Jacqueline Vel is senior researcher at the Van Vollenhoven Institute of Leiden Law School on the theme of law, governance and development in Indonesia. Her current research interest is in access to justice in water conflicts. Access to safe and sufficient water is an urgent issue for millions of Indonesian citizens and the problems involved are likely to get worse in the near future. Sustainable solutions require careful management of water as essential resource. What are the current barriers for people involved in water conflicts and how does the legal system in Indonesia protect the quality, availability and people’s access to water?
This new research interest builds on research about the impact of the 2014 Village Law. It also links with her research concerning the strength and weaknesses of customary law in protecting access to land and water. Sumba Island has been Jacqueline’s continuous field work site, from 1984 until present. In that long period Jacqueline has been participating in interdisciplinary research programs at VVI and KITLV, doing research on democratization and local politics, changes in land tenure security, access to justice for the poor, and social and legal aspects of introducing new crops for developing biofuel production in Indonesia. From 2015 – 2017 she also worked at KITLV as coordinator of the collaborative project ‘Governance, Markets and Citizens‘ of three social sciences and economics research programs concerned with contemporary developments in Indonesia, as part of the Scientific Program Indonesia-Netherlands of the Royal Dutch Academy of Sciences.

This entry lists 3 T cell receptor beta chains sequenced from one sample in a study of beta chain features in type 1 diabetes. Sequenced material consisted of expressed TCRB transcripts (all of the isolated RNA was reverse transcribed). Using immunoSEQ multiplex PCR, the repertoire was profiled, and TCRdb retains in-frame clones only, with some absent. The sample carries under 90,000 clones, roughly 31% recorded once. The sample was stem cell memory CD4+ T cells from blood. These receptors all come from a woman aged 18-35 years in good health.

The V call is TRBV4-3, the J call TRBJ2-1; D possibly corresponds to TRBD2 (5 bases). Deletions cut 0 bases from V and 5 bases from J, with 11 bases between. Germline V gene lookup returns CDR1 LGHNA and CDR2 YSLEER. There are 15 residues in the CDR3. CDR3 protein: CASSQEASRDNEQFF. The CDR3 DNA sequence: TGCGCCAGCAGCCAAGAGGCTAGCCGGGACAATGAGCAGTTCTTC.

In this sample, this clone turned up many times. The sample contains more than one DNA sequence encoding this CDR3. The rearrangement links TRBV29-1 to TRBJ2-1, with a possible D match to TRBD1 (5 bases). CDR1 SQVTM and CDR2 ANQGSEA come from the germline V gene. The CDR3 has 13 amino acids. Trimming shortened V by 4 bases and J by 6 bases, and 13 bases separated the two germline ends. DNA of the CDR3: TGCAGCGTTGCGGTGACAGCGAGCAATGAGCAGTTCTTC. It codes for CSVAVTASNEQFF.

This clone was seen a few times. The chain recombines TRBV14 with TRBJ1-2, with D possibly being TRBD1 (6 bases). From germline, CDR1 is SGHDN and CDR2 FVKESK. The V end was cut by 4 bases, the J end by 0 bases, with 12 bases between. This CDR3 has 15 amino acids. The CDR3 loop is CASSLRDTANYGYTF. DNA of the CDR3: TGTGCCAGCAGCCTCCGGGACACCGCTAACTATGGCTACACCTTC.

Jacqueline obtained her MSc degree in agricultural economics (1983); she worked as a development worker and researcher on Sumba (Indonesia) from 1984-1990. Her PhD dissertation (1994, Wageningen University, agricultural law department) was entitled "The Uma-economy: indigenous economics and development work in Lawonda, Sumba (eastern Indonesia)", with an Indonesian translation in 2010. Furthermore, she worked as a Policy advisor at ICCO’s South Asia desk (1995-96); as an assistant professor in Development Sociology and Modern Asian History at the University of Amsterdam, and as coordinator of Asian studies in Amsterdam (1997-2006).